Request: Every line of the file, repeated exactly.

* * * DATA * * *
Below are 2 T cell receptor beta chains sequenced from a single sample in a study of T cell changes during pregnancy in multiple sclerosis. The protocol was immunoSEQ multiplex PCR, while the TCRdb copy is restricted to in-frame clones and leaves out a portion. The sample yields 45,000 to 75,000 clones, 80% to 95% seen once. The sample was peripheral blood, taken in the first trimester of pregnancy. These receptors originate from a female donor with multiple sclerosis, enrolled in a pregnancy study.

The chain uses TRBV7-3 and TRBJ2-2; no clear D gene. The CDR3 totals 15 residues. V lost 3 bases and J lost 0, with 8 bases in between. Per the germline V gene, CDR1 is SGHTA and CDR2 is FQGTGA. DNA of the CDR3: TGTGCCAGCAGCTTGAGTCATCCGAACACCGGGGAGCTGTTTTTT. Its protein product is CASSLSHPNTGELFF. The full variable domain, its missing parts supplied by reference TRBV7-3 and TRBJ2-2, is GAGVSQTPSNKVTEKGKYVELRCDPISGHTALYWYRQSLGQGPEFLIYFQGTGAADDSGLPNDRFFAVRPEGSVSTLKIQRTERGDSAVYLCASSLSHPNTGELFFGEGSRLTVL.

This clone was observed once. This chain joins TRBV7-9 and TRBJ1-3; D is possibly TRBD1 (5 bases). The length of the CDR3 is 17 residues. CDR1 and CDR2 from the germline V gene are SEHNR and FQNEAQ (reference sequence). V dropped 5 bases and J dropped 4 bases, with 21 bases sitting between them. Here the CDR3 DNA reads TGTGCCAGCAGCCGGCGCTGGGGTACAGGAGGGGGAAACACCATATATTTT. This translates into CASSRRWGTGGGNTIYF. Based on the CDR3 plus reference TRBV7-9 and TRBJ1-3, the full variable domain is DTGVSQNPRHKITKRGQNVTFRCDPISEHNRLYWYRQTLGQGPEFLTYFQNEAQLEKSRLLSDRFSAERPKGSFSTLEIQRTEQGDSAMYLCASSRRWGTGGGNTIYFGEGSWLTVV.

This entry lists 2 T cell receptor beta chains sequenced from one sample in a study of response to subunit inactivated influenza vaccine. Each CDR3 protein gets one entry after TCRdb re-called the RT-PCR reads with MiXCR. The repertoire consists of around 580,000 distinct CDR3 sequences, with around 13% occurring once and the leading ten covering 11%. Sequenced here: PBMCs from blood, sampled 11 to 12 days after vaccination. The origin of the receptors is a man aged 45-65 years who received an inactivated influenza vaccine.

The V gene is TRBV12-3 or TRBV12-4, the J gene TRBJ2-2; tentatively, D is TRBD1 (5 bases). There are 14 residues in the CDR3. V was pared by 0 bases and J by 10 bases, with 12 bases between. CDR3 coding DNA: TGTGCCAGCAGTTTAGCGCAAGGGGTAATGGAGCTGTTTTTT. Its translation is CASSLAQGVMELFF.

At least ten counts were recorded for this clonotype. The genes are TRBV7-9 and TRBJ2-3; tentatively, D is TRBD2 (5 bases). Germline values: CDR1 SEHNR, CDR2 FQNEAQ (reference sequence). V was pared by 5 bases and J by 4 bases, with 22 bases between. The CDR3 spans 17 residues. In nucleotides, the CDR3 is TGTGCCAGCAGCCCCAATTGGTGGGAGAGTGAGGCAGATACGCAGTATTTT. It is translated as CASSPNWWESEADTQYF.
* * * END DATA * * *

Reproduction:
Below are 2 T cell receptor beta chains sequenced from a single sample in a study of T cell changes during pregnancy in multiple sclerosis. The protocol was immunoSEQ multiplex PCR, while the TCRdb copy is restricted to in-frame clones and leaves out a portion. The sample yields 45,000 to 75,000 clones, 80% to 95% seen once. The sample was peripheral blood, taken in the first trimester of pregnancy. These receptors originate from a female donor with multiple sclerosis, enrolled in a pregnancy study.

The chain uses TRBV7-3 and TRBJ2-2; no clear D gene. The CDR3 totals 15 residues. V lost 3 bases and J lost 0, with 8 bases in between. Per the germline V gene, CDR1 is SGHTA and CDR2 is FQGTGA. DNA of the CDR3: TGTGCCAGCAGCTTGAGTCATCCGAACACCGGGGAGCTGTTTTTT. Its protein product is CASSLSHPNTGELFF. The full variable domain, its missing parts supplied by reference TRBV7-3 and TRBJ2-2, is GAGVSQTPSNKVTEKGKYVELRCDPISGHTALYWYRQSLGQGPEFLIYFQGTGAADDSGLPNDRFFAVRPEGSVSTLKIQRTERGDSAVYLCASSLSHPNTGELFFGEGSRLTVL.

This clone was observed once. This chain joins TRBV7-9 and TRBJ1-3; D is possibly TRBD1 (5 bases). The length of the CDR3 is 17 residues. CDR1 and CDR2 from the germline V gene are SEHNR and FQNEAQ (reference sequence). V dropped 5 bases and J dropped 4 bases, with 21 bases sitting between them. Here the CDR3 DNA reads TGTGCCAGCAGCCGGCGCTGGGGTACAGGAGGGGGAAACACCATATATTTT. This translates into CASSRRWGTGGGNTIYF. Based on the CDR3 plus reference TRBV7-9 and TRBJ1-3, the full variable domain is DTGVSQNPRHKITKRGQNVTFRCDPISEHNRLYWYRQTLGQGPEFLTYFQNEAQLEKSRLLSDRFSAERPKGSFSTLEIQRTEQGDSAMYLCASSRRWGTGGGNTIYFGEGSWLTVV.

This entry lists 2 T cell receptor beta chains sequenced from one sample in a study of response to subunit inactivated influenza vaccine. Each CDR3 protein gets one entry after TCRdb re-called the RT-PCR reads with MiXCR. The repertoire consists of around 580,000 distinct CDR3 sequences, with around 13% occurring once and the leading ten covering 11%. Sequenced here: PBMCs from blood, sampled 11 to 12 days after vaccination. The origin of the receptors is a man aged 45-65 years who received an inactivated influenza vaccine.

The V gene is TRBV12-3 or TRBV12-4, the J gene TRBJ2-2; tentatively, D is TRBD1 (5 bases). There are 14 residues in the CDR3. V was pared by 0 bases and J by 10 bases, with 12 bases between. CDR3 coding DNA: TGTGCCAGCAGTTTAGCGCAAGGGGTAATGGAGCTGTTTTTT. Its translation is CASSLAQGVMELFF.

At least ten counts were recorded for this clonotype. The genes are TRBV7-9 and TRBJ2-3; tentatively, D is TRBD2 (5 bases). Germline values: CDR1 SEHNR, CDR2 FQNEAQ (reference sequence). V was pared by 5 bases and J by 4 bases, with 22 bases between. The CDR3 spans 17 residues. In nucleotides, the CDR3 is TGTGCCAGCAGCCCCAATTGGTGGGAGAGTGAGGCAGATACGCAGTATTTT. It is translated as CASSPNWWESEADTQYF.